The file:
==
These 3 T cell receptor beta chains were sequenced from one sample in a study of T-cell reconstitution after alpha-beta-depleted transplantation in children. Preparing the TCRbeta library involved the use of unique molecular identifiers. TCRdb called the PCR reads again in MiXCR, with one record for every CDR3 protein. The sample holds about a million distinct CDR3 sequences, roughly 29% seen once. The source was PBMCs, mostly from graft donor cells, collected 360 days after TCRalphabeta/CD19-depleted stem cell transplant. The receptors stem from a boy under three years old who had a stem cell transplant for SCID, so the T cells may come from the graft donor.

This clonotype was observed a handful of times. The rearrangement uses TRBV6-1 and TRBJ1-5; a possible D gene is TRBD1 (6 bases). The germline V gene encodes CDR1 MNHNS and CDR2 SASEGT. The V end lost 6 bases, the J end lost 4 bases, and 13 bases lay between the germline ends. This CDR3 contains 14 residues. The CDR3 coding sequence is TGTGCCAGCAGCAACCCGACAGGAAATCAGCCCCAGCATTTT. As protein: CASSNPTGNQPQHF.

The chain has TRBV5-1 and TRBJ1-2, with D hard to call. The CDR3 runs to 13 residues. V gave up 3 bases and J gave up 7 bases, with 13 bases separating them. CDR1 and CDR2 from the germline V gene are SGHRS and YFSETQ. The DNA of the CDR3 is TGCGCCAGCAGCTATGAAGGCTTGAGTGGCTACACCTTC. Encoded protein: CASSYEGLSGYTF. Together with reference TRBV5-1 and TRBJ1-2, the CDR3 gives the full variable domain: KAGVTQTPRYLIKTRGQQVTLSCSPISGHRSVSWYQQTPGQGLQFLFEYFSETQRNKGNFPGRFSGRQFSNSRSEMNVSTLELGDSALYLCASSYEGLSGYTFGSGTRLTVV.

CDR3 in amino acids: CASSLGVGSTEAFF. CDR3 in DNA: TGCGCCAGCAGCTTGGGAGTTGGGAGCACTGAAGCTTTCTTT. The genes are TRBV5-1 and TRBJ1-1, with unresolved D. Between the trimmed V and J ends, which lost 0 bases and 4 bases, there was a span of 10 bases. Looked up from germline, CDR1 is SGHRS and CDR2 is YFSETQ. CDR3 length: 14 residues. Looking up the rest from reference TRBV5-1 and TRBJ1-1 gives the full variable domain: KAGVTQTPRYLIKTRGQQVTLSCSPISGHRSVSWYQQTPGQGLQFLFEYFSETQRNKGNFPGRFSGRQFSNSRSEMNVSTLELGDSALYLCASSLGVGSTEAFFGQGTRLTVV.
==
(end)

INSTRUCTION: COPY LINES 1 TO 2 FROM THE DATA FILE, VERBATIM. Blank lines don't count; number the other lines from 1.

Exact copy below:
These 3 T cell receptor beta chains were sequenced from one sample in a study of T-cell reconstitution after alpha-beta-depleted transplantation in children. Preparing the TCRbeta library involved the use of unique molecular identifiers. TCRdb called the PCR reads again in MiXCR, with one record for every CDR3 protein. The sample holds about a million distinct CDR3 sequences, roughly 29% seen once. The source was PBMCs, mostly from graft donor cells, collected 360 days after TCRalphabeta/CD19-depleted stem cell transplant. The receptors stem from a boy under three years old who had a stem cell transplant for SCID, so the T cells may come from the graft donor.

This clonotype was observed a handful of times. The rearrangement uses TRBV6-1 and TRBJ1-5; a possible D gene is TRBD1 (6 bases). The germline V gene encodes CDR1 MNHNS and CDR2 SASEGT. The V end lost 6 bases, the J end lost 4 bases, and 13 bases lay between the germline ends. This CDR3 contains 14 residues. The CDR3 coding sequence is TGTGCCAGCAGCAACCCGACAGGAAATCAGCCCCAGCATTTT. As protein: CASSNPTGNQPQHF.